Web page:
RStudio unveils Shiny for Python alpha Web framework

RStudio unveils Shiny for Python alpha Web framework

After 10 years as an R framework, Shiny comes to a second language.

The Shiny Web framework for R has come to Python, with an alpha version available now at, Posit (formerly RStudio) CTO Joe Cheng announced at RStudio Conference.

Posit is the new corporate name RStudio announced to open the conference. Cheng stressed repeatedly during his presentation that the framework is still in very early stages. In other words: Don't plan on using it in the short term for mission-critical apps in production.

RStudio typically likes to soft launch its products and have early adopters give feedback before doing a public unveiling, but this project was conducted in secret until today's conference.

Shiny for Python joins frameworks such as Dash and Streamlit in the Python space. Why another framework? While not going into detail, Cheng said he believes each framework makes different tradeoffs and they can co-exist depending on user needs. "We think there's room for something new in the Python world," he said.

Before revealing the new framework, Cheng talked about the history of Shiny for R, which was made public 10 years ago in July 2012. At that time, R was considered by many to be a niche language for statistics and not appropriate for broader uses.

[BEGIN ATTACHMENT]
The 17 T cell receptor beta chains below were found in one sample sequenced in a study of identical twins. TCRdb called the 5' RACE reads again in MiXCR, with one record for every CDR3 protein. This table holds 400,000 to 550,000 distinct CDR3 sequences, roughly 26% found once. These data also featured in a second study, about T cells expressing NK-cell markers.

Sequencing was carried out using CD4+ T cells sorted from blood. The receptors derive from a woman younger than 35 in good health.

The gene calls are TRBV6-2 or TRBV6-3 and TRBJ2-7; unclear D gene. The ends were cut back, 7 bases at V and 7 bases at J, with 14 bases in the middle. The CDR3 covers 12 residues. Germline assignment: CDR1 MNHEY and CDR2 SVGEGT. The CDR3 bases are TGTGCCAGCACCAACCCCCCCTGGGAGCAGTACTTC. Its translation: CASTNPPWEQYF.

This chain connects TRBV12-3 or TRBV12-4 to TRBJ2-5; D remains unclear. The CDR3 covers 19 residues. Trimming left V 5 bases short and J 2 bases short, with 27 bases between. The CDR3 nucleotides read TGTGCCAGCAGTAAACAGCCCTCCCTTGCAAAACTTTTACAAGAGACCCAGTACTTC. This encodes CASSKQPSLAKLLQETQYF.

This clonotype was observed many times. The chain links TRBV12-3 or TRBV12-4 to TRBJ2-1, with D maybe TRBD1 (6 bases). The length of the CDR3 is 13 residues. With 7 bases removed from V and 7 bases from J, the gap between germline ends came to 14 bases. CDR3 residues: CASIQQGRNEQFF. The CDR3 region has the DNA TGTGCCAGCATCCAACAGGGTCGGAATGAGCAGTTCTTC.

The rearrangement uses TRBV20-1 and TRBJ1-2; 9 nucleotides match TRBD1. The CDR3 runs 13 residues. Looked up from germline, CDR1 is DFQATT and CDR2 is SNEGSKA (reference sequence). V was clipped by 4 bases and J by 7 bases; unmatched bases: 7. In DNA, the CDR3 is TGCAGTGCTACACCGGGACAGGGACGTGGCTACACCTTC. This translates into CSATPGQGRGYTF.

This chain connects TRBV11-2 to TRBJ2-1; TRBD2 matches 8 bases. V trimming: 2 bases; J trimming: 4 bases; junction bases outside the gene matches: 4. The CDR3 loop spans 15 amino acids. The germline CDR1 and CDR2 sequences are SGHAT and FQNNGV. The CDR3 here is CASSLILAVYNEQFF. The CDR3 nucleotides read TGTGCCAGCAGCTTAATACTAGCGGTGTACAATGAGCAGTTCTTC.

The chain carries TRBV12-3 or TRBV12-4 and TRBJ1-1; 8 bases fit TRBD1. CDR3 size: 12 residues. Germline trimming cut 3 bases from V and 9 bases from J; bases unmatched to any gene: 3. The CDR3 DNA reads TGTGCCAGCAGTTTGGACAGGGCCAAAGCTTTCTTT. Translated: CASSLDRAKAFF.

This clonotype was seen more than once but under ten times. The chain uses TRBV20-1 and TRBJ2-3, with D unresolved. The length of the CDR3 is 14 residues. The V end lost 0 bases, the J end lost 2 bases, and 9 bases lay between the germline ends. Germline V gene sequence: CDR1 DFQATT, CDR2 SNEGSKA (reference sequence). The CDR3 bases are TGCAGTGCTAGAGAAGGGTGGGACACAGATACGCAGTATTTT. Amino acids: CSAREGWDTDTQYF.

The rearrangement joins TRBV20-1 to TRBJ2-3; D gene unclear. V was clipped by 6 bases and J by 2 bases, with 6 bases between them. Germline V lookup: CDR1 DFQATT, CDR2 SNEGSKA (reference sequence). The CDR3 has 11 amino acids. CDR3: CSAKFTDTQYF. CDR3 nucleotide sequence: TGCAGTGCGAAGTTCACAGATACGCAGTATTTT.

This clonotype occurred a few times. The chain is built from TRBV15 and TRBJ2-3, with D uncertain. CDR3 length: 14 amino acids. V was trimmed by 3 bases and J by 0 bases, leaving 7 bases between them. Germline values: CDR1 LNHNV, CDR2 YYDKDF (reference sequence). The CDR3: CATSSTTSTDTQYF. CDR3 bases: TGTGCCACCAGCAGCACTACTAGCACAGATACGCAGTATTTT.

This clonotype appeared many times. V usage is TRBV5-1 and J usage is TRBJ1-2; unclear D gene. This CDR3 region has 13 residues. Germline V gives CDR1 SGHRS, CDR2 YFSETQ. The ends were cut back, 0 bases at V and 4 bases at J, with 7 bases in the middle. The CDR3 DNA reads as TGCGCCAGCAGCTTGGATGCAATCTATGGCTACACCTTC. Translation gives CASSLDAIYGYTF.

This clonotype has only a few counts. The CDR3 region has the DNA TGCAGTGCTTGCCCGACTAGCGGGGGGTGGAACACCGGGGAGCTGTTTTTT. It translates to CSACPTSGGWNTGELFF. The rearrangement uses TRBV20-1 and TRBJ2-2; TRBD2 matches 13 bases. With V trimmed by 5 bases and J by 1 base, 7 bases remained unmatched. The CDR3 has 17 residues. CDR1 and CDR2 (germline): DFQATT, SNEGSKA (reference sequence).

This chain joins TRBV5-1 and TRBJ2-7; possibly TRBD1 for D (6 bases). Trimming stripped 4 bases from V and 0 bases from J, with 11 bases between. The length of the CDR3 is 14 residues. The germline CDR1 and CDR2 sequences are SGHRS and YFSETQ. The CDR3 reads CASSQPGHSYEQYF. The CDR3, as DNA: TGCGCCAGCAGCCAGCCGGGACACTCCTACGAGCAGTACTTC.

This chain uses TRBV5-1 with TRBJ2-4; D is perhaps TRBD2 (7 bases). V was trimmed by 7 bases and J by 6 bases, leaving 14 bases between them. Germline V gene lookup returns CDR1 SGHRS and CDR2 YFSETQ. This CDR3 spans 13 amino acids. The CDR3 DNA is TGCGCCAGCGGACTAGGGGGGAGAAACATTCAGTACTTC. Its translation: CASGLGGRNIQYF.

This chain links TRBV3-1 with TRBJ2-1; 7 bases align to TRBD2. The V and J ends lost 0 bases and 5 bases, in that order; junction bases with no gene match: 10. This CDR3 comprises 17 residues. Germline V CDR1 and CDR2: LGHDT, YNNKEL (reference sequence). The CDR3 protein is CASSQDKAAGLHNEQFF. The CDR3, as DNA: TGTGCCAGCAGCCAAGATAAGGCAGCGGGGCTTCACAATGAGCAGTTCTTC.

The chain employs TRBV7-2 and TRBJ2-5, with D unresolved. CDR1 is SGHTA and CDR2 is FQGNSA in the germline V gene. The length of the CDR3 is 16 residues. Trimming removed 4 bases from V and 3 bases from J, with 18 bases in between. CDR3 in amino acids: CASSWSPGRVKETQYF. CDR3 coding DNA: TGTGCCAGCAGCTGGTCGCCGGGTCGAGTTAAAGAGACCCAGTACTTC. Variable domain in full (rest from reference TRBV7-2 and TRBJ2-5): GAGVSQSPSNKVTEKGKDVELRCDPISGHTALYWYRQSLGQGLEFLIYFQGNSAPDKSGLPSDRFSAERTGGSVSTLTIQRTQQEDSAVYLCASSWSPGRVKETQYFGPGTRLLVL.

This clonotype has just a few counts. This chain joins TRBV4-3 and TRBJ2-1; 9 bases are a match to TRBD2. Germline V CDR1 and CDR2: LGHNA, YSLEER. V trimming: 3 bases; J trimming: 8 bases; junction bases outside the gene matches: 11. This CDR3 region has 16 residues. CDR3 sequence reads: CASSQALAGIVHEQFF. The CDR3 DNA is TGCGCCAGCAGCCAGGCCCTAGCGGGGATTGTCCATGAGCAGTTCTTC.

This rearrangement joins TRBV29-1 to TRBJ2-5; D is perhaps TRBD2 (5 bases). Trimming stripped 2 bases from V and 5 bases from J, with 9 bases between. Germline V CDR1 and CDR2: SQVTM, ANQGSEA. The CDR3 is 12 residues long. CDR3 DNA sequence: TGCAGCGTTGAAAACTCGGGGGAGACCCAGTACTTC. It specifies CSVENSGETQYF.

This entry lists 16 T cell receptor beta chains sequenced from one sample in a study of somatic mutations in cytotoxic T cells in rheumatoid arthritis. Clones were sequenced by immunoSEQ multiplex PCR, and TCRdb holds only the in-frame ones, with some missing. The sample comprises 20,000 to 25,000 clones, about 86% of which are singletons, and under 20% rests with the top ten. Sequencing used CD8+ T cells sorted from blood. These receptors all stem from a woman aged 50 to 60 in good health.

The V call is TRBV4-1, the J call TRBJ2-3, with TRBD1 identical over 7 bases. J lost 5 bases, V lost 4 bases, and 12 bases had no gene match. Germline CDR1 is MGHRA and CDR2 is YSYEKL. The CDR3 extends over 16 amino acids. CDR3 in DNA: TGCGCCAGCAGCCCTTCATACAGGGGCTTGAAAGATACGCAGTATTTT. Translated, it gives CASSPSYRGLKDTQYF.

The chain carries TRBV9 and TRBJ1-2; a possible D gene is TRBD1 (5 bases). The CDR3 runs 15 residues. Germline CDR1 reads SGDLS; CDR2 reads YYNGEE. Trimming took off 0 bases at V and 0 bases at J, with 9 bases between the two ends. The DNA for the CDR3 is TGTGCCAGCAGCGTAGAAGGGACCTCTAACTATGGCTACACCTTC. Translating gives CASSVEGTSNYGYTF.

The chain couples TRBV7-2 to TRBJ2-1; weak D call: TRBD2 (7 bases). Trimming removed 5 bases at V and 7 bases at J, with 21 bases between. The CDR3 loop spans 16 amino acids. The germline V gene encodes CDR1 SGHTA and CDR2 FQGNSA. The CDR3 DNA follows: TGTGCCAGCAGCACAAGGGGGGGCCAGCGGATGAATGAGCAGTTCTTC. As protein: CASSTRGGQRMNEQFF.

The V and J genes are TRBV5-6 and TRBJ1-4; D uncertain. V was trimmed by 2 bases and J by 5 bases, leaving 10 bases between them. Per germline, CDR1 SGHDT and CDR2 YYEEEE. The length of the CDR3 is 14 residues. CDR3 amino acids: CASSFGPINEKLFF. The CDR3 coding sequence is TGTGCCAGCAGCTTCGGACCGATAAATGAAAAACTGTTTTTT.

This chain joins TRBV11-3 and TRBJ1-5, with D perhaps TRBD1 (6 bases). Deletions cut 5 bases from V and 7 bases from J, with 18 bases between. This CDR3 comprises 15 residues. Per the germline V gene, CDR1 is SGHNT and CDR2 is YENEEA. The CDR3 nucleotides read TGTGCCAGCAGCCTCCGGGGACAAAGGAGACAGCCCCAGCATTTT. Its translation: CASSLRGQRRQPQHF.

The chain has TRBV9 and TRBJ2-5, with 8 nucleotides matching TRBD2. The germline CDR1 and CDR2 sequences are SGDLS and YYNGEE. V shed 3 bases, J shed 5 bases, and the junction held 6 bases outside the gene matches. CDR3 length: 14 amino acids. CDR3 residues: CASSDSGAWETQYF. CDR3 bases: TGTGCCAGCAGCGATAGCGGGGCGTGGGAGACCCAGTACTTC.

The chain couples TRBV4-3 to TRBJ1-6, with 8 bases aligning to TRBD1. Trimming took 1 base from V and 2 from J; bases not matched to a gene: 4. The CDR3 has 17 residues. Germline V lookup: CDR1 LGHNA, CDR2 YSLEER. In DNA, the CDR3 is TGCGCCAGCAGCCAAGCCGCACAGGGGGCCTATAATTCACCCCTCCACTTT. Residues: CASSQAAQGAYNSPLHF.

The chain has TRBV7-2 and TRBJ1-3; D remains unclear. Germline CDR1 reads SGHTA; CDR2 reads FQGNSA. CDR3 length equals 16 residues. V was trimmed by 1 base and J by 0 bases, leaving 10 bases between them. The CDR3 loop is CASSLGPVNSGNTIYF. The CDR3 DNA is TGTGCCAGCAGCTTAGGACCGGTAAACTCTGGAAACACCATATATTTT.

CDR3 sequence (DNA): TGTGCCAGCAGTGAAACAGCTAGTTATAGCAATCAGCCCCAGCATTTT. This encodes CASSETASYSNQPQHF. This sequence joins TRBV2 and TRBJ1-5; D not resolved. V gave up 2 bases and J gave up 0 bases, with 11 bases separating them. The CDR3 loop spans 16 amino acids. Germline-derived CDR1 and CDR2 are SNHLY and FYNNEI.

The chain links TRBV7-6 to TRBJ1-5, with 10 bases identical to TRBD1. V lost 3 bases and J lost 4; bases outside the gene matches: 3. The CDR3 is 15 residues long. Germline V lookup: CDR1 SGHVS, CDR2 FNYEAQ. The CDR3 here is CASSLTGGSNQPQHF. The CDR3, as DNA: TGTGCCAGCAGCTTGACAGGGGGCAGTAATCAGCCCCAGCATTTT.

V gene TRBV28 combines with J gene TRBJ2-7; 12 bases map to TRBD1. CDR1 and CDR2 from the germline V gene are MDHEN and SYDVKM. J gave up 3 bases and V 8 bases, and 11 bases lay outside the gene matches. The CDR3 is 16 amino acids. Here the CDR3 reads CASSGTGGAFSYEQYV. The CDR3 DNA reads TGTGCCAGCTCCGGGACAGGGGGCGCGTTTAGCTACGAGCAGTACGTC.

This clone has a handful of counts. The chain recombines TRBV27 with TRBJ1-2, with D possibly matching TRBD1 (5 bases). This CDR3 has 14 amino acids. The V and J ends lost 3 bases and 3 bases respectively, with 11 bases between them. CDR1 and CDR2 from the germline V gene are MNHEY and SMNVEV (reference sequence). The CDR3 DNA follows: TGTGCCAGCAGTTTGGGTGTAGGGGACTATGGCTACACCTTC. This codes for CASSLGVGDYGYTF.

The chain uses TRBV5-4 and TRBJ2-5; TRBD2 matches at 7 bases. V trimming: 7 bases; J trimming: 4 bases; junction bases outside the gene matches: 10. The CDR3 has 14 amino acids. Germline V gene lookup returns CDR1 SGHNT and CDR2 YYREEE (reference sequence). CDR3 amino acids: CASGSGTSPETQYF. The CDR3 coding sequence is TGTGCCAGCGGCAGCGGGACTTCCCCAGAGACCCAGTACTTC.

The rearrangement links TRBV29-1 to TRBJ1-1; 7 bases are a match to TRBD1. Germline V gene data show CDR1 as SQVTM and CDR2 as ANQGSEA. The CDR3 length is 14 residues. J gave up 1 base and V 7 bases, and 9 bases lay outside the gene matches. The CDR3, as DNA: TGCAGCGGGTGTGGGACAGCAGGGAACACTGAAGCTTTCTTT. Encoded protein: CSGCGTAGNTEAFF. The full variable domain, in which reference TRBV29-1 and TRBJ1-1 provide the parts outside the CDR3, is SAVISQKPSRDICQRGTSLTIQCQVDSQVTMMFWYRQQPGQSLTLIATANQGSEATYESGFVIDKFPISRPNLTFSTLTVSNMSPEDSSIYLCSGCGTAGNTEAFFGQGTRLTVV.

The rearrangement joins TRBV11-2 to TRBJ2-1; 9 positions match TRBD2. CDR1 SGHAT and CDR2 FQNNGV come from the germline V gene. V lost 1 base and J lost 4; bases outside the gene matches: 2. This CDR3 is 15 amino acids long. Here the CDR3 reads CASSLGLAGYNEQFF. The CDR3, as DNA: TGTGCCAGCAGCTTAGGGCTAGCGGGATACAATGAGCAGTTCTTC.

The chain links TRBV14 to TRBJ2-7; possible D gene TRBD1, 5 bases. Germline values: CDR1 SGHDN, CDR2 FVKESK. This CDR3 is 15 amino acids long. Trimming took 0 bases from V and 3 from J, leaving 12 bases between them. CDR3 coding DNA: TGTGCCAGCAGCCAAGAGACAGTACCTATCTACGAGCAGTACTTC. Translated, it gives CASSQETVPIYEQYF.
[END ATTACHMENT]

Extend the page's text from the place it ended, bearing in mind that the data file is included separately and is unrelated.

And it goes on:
However, Cheng said there's one interesting quirk of R that makes it ideal for a Web framework: Unlike almost any other modern programming language, R allows named arguments to be placed before positional ones within a function.

"R is the best language for Shiny. I will die on this hill," Cheng said.

However, he later quoted Dan Callahan's PyCon 2018 keynote: "Python is the second-best language for anything, that is an amazing aspiration." Cheng believes Python will be an excellent platform for the framework as well.

In addition to the ability to deploy Shiny for Python on many of the same platforms as Shiny for R, such as and RStudio server, a Shiny Python app can also be deployed to a static Web server thanks to Wasm (WebAssembly). That's not possible for Shiny R apps today. When asked if that's on the road map for Shiny in R, Cheng responded: "We sure hope so."

There is a scheduled 20-minute talk tomorrow (Thursday, July 28) at 11:30 am EDT by Winston Chang that will be live streamed on Running Shiny Without a Server.

Tags softwarepythonWebAssembly


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